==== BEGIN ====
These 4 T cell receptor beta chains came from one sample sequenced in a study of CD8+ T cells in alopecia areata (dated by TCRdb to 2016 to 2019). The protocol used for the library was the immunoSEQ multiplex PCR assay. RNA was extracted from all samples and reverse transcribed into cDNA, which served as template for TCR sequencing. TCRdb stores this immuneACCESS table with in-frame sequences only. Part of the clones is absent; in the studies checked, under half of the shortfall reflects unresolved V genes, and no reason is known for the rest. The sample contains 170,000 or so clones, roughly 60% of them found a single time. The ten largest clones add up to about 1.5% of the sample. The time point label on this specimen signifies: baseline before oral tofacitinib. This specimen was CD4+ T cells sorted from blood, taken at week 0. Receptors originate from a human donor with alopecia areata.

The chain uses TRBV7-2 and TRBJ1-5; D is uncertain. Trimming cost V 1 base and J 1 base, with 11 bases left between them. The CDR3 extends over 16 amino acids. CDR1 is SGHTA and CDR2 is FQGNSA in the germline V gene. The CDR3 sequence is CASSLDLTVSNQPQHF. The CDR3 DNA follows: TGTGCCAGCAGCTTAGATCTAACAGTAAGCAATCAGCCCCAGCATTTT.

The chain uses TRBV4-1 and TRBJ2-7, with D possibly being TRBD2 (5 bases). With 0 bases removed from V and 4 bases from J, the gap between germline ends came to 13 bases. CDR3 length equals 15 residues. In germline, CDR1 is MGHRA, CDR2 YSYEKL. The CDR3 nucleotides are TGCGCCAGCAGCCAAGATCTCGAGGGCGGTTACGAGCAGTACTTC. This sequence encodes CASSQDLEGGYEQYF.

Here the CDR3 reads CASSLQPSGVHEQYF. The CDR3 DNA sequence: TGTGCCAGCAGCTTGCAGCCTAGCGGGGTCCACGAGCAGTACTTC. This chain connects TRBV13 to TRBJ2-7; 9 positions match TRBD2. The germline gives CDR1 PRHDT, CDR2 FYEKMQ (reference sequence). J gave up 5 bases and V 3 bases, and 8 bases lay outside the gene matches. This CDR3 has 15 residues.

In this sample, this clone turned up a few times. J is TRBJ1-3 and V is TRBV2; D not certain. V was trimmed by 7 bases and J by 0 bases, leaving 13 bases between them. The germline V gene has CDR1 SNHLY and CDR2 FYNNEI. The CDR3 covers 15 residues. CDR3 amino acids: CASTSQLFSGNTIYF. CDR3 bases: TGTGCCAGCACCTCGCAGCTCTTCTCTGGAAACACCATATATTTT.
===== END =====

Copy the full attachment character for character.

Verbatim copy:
These 4 T cell receptor beta chains came from one sample sequenced in a study of CD8+ T cells in alopecia areata (dated by TCRdb to 2016 to 2019). The protocol used for the library was the immunoSEQ multiplex PCR assay. RNA was extracted from all samples and reverse transcribed into cDNA, which served as template for TCR sequencing. TCRdb stores this immuneACCESS table with in-frame sequences only. Part of the clones is absent; in the studies checked, under half of the shortfall reflects unresolved V genes, and no reason is known for the rest. The sample contains 170,000 or so clones, roughly 60% of them found a single time. The ten largest clones add up to about 1.5% of the sample. The time point label on this specimen signifies: baseline before oral tofacitinib. This specimen was CD4+ T cells sorted from blood, taken at week 0. Receptors originate from a human donor with alopecia areata.

The chain uses TRBV7-2 and TRBJ1-5; D is uncertain. Trimming cost V 1 base and J 1 base, with 11 bases left between them. The CDR3 extends over 16 amino acids. CDR1 is SGHTA and CDR2 is FQGNSA in the germline V gene. The CDR3 sequence is CASSLDLTVSNQPQHF. The CDR3 DNA follows: TGTGCCAGCAGCTTAGATCTAACAGTAAGCAATCAGCCCCAGCATTTT.

The chain uses TRBV4-1 and TRBJ2-7, with D possibly being TRBD2 (5 bases). With 0 bases removed from V and 4 bases from J, the gap between germline ends came to 13 bases. CDR3 length equals 15 residues. In germline, CDR1 is MGHRA, CDR2 YSYEKL. The CDR3 nucleotides are TGCGCCAGCAGCCAAGATCTCGAGGGCGGTTACGAGCAGTACTTC. This sequence encodes CASSQDLEGGYEQYF.

Here the CDR3 reads CASSLQPSGVHEQYF. The CDR3 DNA sequence: TGTGCCAGCAGCTTGCAGCCTAGCGGGGTCCACGAGCAGTACTTC. This chain connects TRBV13 to TRBJ2-7; 9 positions match TRBD2. The germline gives CDR1 PRHDT, CDR2 FYEKMQ (reference sequence). J gave up 5 bases and V 3 bases, and 8 bases lay outside the gene matches. This CDR3 has 15 residues.

In this sample, this clone turned up a few times. J is TRBJ1-3 and V is TRBV2; D not certain. V was trimmed by 7 bases and J by 0 bases, leaving 13 bases between them. The germline V gene has CDR1 SNHLY and CDR2 FYNNEI. The CDR3 covers 15 residues. CDR3 amino acids: CASTSQLFSGNTIYF. CDR3 bases: TGTGCCAGCACCTCGCAGCTCTTCTCTGGAAACACCATATATTTT.